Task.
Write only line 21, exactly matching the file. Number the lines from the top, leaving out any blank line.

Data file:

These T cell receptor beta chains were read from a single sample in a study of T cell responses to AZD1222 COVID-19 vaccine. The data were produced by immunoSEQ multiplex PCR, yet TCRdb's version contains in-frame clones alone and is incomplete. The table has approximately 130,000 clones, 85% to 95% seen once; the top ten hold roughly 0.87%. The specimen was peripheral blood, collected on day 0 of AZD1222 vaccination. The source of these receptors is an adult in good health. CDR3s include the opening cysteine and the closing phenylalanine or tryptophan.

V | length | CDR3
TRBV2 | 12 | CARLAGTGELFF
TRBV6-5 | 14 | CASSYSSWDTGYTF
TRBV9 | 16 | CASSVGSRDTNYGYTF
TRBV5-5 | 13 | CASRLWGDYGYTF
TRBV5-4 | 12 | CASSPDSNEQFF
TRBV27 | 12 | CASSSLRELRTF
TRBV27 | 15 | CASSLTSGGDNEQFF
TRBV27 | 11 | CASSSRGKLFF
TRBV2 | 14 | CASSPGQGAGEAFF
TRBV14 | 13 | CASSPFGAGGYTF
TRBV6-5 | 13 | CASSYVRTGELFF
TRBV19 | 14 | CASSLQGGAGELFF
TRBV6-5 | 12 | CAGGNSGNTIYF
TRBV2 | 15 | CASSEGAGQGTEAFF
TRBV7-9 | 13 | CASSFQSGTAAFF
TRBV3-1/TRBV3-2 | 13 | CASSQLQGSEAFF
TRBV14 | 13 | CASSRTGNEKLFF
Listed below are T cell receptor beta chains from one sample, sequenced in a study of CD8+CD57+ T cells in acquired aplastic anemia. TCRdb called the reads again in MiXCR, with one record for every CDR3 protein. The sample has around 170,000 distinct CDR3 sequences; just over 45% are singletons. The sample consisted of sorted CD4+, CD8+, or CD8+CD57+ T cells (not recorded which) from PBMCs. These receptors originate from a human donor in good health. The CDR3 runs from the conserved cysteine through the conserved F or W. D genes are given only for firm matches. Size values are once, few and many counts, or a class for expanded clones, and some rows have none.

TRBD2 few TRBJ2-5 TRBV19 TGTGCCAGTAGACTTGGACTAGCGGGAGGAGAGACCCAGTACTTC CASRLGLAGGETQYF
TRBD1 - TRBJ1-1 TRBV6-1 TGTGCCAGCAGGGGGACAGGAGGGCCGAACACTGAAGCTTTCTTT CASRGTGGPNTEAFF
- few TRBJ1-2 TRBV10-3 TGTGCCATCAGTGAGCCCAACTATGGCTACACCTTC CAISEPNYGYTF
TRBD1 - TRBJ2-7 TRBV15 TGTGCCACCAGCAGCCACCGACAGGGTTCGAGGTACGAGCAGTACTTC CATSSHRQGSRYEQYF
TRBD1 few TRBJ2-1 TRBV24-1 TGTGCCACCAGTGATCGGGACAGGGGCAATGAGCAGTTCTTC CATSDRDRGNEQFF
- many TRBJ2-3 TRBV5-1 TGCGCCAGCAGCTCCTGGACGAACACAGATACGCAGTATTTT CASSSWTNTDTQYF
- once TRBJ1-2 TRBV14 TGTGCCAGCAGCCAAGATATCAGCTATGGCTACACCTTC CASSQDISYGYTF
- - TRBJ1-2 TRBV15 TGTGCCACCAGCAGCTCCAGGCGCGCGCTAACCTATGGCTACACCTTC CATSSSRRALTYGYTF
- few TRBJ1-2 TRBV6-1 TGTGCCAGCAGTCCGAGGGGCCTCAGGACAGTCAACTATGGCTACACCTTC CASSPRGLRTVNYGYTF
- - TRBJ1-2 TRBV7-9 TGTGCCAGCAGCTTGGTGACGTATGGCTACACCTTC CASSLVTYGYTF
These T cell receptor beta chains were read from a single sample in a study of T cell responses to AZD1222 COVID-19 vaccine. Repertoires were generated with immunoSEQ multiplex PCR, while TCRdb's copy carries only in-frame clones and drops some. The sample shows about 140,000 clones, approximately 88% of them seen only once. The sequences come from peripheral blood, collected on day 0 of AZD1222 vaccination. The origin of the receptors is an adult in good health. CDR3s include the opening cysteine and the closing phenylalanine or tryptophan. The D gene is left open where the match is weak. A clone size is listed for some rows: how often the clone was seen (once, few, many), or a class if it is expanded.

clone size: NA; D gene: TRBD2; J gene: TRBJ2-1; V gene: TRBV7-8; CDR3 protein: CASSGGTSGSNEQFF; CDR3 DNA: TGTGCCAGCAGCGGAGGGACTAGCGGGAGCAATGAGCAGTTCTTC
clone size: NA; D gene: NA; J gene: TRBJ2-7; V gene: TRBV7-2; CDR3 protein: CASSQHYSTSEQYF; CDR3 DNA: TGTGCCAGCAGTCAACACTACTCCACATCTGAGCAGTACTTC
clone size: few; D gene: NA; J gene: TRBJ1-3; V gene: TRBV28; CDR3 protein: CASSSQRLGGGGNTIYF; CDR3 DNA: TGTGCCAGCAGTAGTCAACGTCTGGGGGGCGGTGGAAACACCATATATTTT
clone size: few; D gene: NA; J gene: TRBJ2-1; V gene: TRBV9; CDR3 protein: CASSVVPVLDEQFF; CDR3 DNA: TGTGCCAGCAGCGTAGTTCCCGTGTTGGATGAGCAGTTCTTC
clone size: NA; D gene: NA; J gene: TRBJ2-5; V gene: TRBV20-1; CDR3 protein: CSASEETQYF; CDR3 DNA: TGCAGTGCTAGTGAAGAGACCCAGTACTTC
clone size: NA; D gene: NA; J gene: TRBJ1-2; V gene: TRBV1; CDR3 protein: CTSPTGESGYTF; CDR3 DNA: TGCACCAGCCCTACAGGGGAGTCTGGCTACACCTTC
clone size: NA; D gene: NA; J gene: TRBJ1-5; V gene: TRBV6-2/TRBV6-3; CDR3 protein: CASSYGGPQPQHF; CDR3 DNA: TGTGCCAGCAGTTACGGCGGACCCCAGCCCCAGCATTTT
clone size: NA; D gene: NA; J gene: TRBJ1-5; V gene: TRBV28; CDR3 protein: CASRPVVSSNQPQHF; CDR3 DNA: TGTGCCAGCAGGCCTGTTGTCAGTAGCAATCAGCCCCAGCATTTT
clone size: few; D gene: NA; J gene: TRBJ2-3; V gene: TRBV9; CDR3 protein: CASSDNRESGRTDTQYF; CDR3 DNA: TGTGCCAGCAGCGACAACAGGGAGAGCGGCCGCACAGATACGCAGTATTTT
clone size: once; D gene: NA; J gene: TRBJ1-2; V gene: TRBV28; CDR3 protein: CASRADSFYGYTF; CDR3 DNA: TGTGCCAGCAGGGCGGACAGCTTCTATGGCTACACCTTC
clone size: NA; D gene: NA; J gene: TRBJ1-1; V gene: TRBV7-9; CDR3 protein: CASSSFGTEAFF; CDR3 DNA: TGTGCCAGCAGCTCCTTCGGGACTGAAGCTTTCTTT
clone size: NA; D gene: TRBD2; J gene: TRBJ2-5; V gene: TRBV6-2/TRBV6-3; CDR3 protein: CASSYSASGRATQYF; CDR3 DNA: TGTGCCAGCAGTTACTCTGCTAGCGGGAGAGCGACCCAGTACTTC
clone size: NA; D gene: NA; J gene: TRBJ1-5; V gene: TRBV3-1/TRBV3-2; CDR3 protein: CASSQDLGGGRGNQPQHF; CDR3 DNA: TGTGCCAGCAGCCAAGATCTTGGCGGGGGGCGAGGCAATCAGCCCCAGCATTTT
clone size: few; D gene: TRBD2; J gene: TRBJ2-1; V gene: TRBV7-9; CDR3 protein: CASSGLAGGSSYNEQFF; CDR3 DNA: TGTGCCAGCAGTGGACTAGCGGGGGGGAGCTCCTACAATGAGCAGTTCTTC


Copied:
TRBD2 few TRBJ2-5 TRBV19 TGTGCCAGTAGACTTGGACTAGCGGGAGGAGAGACCCAGTACTTC CASRLGLAGGETQYF